Five major companies, including Mervyn’s and Montgomery Ward, have agreed to pay more than $2 million to 150 workers who labored under slave-like conditions at a notorious El Monte sweatshop and a sister operation.
The funds will be distributed among 80 Thai workers who toiled against their will at the El Monte site and 70 Latino laborers who staffed the second factory, in Los Angeles.
The settlement--which worker advocates called one of the largest payouts to employees in such a case--adds to the more than $1.3 million the workers received previously. About $1 million of that was money confiscated from the sweatshops, and the remainder came from a settlement with other apparel manufacturers who had purchased garments made at the sweatshops.
The manufacturers and retailers who agreed to pay the $2-million settlement
made no admission of wrongdoing. In addition to Mervyn’s and Montgomery Ward, two apparel manufacturers--the Compton-based BUM International and the Los Angeles-based LF Sportswear--joined in the settlement filed Thursday in U.S. District Court in Los Angeles.
A separate, undisclosed settlement was reached with the Ontario, Calif.-based Hub Distributing, parent company of the Miller’s Outpost chain.
The settlement marks one of the last legal chapters in a case that made international headlines two years ago and helped shed light on the rebirth nationwide of immigrant-staffed apparel sweatshops.
The discovery of the workers’ conditions in August 1995 prompted numerous reform efforts. Among these was the creation of a White House task force of apparel manufacturers that has been developing a voluntary code of conduct designed to help firms root out sweatshops.
Eight operators of the El Monte facility--all from Thailand--pleaded guilty last year to charges of conspiracy, indentured servitude and harboring illegal immigrants. They were sentenced to seven years in federal prison.
Federal authorities found indications that garments made in the shops ended up on the racks of some of the nation’s leading retail chains, including Macy’s, Robinsons-May and Filene’s.
With Thursday’s settlement, civil litigation over the shops is nearly complete.
“Settling this is the right thing for the workers who had to endure this, and for our company,” said Carol Johnson, spokeswoman for the California-based Mervyn’s, which has 273 stores in 14 states and is part of the Dayton Hudson retail empire. “We still contend we knew nothing of what was happening over there.”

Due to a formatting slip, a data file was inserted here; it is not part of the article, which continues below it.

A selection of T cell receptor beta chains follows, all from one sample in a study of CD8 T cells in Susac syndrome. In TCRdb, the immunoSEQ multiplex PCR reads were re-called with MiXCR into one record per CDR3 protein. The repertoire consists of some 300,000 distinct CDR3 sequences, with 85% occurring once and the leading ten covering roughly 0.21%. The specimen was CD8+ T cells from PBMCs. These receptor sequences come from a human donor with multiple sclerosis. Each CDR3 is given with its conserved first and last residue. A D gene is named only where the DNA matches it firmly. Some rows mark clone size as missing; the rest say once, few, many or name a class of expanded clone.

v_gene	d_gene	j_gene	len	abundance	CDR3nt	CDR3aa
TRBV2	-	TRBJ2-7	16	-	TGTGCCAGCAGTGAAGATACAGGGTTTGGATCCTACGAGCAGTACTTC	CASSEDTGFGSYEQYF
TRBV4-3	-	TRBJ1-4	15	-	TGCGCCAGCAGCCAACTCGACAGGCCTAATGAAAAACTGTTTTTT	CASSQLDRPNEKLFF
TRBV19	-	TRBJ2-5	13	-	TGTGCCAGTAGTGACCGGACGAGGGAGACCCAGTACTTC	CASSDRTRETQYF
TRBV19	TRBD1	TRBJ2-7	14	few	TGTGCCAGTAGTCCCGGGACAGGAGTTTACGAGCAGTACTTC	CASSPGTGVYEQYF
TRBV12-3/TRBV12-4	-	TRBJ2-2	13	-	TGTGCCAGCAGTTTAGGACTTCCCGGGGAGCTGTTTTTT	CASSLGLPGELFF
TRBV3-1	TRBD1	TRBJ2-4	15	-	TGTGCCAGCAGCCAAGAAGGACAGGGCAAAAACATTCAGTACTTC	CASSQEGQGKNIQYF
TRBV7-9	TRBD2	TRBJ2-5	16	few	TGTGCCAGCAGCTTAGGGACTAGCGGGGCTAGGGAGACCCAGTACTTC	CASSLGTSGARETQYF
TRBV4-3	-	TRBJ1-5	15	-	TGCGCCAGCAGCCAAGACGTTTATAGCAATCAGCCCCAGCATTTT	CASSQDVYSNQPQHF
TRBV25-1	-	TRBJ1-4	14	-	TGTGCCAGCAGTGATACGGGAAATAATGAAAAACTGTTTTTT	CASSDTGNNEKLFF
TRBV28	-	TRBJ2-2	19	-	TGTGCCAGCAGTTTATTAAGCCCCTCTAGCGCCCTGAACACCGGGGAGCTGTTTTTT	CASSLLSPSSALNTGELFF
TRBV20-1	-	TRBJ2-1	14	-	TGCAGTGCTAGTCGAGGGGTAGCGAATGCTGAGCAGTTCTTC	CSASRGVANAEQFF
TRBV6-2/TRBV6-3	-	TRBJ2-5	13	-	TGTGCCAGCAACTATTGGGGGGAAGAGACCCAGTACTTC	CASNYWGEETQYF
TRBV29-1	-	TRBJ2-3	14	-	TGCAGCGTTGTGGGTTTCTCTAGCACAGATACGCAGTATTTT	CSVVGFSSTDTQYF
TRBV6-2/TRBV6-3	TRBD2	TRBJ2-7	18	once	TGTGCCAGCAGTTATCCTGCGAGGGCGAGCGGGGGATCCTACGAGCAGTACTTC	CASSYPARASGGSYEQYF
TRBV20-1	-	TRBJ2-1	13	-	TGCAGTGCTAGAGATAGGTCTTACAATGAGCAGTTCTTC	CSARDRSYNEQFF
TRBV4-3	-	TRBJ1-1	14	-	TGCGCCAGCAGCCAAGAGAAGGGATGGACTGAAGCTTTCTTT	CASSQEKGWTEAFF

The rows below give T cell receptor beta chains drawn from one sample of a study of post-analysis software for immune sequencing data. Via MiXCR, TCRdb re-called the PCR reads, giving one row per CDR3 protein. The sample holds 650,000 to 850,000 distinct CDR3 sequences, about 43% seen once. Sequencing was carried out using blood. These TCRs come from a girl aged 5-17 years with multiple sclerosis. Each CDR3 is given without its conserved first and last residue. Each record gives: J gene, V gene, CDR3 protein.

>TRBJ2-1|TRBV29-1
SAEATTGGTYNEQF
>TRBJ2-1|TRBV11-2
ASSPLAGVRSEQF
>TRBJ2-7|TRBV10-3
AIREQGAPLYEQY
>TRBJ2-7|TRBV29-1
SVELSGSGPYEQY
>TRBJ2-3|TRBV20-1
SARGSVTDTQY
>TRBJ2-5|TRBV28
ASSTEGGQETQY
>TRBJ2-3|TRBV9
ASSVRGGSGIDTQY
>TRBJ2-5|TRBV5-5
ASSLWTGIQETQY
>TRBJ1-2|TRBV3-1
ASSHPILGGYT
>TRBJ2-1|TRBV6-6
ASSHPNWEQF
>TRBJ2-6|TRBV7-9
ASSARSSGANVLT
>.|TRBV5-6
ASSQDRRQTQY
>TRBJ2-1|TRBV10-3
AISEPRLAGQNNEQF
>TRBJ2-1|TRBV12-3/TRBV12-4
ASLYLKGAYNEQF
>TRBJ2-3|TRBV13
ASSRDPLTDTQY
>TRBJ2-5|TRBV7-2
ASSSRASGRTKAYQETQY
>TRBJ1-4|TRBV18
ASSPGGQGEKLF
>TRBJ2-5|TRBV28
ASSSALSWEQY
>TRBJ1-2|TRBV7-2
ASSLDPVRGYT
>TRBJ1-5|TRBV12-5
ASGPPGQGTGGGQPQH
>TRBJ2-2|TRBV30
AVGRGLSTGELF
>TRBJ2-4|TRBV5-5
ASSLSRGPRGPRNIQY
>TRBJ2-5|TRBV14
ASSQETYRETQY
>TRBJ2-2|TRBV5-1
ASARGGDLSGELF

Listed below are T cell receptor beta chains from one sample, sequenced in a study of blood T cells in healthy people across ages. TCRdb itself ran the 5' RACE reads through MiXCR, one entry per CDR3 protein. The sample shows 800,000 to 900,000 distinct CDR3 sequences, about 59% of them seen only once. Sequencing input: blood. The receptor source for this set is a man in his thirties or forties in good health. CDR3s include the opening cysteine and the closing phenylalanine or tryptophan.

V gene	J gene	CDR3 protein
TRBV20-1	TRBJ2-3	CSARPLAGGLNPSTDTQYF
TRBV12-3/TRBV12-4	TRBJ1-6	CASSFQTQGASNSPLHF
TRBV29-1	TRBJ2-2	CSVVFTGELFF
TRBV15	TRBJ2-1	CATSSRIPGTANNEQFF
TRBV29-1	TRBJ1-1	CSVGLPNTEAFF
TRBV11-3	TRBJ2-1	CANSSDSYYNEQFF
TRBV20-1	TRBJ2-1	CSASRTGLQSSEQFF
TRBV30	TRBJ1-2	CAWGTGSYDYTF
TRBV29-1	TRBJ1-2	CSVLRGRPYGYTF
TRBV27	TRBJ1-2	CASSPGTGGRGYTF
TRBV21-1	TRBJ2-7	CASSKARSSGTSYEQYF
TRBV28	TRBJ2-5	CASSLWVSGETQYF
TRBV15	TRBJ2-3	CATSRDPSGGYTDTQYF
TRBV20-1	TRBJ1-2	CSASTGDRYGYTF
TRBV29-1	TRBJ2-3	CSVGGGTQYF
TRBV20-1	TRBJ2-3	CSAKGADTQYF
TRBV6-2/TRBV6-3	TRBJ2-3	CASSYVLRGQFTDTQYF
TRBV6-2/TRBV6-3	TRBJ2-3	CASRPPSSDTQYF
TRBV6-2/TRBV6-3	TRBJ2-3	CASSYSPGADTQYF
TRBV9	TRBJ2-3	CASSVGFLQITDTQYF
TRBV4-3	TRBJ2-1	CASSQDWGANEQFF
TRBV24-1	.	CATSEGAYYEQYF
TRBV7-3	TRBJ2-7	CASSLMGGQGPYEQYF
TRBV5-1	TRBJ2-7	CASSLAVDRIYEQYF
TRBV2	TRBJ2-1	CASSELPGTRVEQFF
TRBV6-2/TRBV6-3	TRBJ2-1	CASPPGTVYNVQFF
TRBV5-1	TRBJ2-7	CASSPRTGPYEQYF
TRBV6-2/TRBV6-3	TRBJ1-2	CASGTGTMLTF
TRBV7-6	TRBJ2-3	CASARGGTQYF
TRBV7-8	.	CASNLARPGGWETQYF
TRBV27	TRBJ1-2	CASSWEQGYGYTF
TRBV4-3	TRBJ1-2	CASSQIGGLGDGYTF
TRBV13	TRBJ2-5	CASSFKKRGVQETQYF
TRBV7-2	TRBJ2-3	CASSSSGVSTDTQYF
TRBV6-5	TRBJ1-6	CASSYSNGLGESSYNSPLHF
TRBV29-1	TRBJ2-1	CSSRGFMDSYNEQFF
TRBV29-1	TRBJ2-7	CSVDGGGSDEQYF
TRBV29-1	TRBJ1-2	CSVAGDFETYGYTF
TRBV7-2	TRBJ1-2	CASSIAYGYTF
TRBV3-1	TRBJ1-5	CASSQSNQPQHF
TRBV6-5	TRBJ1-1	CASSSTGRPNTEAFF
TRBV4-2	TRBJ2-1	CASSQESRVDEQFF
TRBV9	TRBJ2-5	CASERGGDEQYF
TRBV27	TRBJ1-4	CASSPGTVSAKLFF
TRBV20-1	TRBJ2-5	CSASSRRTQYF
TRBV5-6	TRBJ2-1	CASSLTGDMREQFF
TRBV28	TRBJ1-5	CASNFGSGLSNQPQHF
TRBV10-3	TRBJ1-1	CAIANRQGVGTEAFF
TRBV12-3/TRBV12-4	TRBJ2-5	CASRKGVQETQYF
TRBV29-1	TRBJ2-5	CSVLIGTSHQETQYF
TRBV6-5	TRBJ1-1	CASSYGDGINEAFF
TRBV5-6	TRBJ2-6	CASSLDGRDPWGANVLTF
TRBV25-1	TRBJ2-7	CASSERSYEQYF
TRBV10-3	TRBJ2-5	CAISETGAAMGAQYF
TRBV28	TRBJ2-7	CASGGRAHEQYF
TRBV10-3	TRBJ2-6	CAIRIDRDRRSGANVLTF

However, immigrant advocates said the agreement sends a message to retailers and manufacturers.
“In the struggle for corporate accountability, garment workers can fight back and win,” said Julie A. Su, the lawyer who represented the workers. “It’s no longer sufficient for retailers and manufacturers to say, ‘We didn’t know so we’re not responsible.’ ” Su is a staff lawyer for the Los Angeles-based Asian Pacific American Legal Center.
There was a more muted reaction from Chanchanit Martorell, director of the Los Angeles-based Thai Community Development Center, the group that found jobs and homes for the El Monte workers after their conditions were discovered.
“How do you calculate the loss of freedom in monetary terms?” Martorell said. “This payment does not cover all the damages, but it’s a measure of justice.”
Responding to the controversy stemming from El Monte, apparel manufacturers and the retail industry continue to debate how to root out sweatshops. Thursday, the Los Angeles-based California Fashion Assn., which represents major apparel manufacturers in Southern California, proposed that retailers take new steps to avoid doing business with unregistered apparel contractors.
Ilse Metchek, executive director of the trade group, said retailers should do business only with apparel contractors that are registered with the state labor agency that regulates the industry.
“If retailers dealt only with registered contractors, you wouldn’t have an El Monte,” she said.
One spokeswoman for the retail industry cautioned, however, that contractors, or manufacturers, often subcontract work out to even smaller shops. Retail chains would have difficulty ensuring that all subcontractors are as legitimate as those they deal with directly.
“I can’t imagine a reputable retailer doing business with anyone except a registered contractor,” said Pamela Rucker, a spokeswoman for the National Retail Federation. “However, retailers cannot control who a contractor subcontracts with.”
The El Monte workers, most of whom were women, had previously settled claims with a number of other retailers and manufacturers, receiving about $300,000, Su said. Negotiations are continuing with one remaining defendant, Los Angeles-based Tomato Inc., Su added. A Tomato representative said a proposed settlement was awaiting final court approval.
Most of the workers are still in the Los Angeles area in apparel manufacturing jobs.